In “The Eternal City,” the Israeli poet Yehuda Amichai observes that his native city has rebuffed most of those who would project onto her their own ambitions, imperial or religious or otherwise. Neither Jerusalem’s conquerors nor its miracle-seeking glorifiers, he wrote, stopped to wonder why / She hid herself behind a wall within a wall. / The eternal city like a brown fist / Clenched in stone.
Among those who have tried to unclench this stubborn fist, Jerusalem’s archaeologists figure as the most persistent and most successful. In their erudite new book, Katharina Galor, a professor at Brown, and Hanswulf Bloedhorn, a German expert on Hellenistic, Roman, and Byzantine architecture, note that more than 1,700 excavations have been conducted in Jerusalem in the last century-and-a-half. The excavators have ranged from pioneers like the American biblical scholar Edward Robinson and the Royal Engineers’ Captain Charles Warren, to European explorers who sought to discover the treasures of Solomon’s Temple, to the more scientific efforts of Israeli archaeologists since 1967.
Their discoveries, comprehensively surveyed here, have brought to light nearly 4,000 years of human settlement and building. The Archaeology of Jerusalem, amply illustrated with photographs and drawings, details the distinctive finds for each period and uses them to illuminate the historical context: fortifications from biblical times (the Bronze and Iron Ages); silver amulets from the seventh century b.c. inscribed with biblical verses; Hellenistic tombs and ossuaries inscribed in both Greek and Hebrew; Roman statuary and civic architecture; Byzantine churches and mosaics; illuminated Crusader manuscripts from the scriptorium of the Church of the Holy Sepulcher; Mamluk minarets still standing after more than seven centuries; and elaborate Ottoman public fountains.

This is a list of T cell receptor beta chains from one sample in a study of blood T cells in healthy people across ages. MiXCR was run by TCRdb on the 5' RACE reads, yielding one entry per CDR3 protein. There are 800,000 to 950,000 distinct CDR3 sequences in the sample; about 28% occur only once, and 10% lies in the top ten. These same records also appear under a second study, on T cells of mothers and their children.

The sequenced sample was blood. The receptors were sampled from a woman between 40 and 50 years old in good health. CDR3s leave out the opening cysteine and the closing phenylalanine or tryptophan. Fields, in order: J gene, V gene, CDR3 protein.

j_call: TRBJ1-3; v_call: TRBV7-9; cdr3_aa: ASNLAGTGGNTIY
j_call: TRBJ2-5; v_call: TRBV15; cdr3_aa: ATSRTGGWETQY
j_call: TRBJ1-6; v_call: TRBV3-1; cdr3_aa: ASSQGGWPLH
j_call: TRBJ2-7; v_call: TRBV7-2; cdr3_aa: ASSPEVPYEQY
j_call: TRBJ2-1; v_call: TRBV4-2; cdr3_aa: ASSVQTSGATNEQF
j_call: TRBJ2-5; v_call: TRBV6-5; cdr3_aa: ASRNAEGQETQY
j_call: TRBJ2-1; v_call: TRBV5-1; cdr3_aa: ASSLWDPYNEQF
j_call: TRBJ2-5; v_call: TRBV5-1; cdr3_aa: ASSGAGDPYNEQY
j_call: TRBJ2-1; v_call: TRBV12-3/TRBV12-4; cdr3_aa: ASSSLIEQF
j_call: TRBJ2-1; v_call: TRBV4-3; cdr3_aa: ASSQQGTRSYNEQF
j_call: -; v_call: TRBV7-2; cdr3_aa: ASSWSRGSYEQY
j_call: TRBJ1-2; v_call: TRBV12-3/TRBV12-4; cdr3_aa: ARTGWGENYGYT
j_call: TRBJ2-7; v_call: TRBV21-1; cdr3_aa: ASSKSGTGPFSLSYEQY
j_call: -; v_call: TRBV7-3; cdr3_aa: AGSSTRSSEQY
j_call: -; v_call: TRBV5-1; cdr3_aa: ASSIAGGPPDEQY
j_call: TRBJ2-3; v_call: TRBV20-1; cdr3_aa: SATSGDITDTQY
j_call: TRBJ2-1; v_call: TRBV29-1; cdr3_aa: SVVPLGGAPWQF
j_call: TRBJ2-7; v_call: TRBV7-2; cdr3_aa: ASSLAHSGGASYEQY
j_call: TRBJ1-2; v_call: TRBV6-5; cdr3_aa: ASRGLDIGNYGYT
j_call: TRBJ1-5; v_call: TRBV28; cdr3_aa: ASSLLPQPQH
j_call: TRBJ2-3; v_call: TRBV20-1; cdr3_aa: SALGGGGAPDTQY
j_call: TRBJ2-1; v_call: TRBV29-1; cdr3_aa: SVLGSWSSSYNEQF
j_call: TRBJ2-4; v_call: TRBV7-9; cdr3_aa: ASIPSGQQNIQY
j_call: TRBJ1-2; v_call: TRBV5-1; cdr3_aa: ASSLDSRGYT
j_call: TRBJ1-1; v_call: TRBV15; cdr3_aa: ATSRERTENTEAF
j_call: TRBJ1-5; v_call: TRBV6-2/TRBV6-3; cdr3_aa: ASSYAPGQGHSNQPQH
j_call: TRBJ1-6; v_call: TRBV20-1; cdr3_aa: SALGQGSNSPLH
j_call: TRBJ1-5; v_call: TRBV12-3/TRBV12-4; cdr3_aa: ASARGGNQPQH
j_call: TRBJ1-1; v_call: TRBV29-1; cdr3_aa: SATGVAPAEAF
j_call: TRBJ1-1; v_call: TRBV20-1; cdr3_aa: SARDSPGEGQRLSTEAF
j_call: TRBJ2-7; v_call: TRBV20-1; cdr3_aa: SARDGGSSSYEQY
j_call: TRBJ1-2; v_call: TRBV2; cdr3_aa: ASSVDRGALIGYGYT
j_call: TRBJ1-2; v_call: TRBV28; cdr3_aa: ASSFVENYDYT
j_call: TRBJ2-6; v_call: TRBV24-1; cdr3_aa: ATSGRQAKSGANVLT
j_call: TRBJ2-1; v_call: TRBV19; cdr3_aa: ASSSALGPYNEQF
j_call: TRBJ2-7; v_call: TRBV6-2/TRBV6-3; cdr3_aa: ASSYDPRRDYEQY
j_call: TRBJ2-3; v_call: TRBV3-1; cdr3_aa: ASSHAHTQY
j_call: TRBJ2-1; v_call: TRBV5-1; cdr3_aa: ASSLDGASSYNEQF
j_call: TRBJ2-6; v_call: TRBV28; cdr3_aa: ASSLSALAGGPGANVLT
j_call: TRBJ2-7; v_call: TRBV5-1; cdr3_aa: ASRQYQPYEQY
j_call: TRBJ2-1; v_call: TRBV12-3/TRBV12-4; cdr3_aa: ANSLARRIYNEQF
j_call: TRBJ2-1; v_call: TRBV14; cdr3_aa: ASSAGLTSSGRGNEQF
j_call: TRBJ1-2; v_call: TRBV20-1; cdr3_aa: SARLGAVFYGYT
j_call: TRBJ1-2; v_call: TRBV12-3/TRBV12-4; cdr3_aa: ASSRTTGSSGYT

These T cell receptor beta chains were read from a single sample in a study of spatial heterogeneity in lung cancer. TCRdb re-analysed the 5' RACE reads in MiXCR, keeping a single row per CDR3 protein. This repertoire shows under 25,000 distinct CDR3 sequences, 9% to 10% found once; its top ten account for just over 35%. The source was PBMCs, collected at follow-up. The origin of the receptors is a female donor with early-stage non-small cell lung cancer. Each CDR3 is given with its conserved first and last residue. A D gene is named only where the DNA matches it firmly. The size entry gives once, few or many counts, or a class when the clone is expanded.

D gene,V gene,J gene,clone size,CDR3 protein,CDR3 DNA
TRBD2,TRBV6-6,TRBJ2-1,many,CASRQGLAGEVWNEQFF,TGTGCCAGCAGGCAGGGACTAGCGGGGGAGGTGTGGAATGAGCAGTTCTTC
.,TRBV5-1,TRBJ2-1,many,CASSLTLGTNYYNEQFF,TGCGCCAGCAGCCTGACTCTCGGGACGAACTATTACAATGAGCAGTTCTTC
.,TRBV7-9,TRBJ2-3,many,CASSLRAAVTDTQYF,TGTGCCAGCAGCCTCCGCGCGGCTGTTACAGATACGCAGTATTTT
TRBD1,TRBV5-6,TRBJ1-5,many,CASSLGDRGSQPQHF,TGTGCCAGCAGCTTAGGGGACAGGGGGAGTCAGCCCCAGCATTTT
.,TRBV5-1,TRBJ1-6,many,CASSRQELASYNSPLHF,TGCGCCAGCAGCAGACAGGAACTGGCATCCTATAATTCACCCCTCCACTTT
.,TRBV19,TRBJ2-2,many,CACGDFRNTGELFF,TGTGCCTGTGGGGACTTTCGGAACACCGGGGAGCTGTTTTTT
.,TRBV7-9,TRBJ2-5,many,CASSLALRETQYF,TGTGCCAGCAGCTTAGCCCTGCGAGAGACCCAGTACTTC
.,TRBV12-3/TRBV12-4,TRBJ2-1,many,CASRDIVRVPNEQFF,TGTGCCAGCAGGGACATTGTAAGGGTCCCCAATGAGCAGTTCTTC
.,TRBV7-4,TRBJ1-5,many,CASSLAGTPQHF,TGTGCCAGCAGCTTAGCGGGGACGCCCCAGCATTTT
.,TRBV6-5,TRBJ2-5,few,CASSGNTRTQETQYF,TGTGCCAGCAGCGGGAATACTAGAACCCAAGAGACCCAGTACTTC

Galor and Bloedhorn show that, taken together, these physical remnants tell the story of Jerusalem from prehistoric times through the end of the Ottoman period in 1917. The authors begin their story with a Canaanite town encircled by limestone hills and ravines and sustained by a single perennial spring, the Gihon. King David made the hill above the Gihon the political and religious capital of the Jews in about 1000 b.c. The city, where heaven and earth were said to meet, is mentioned nearly 2,000 times in the Hebrew Bible.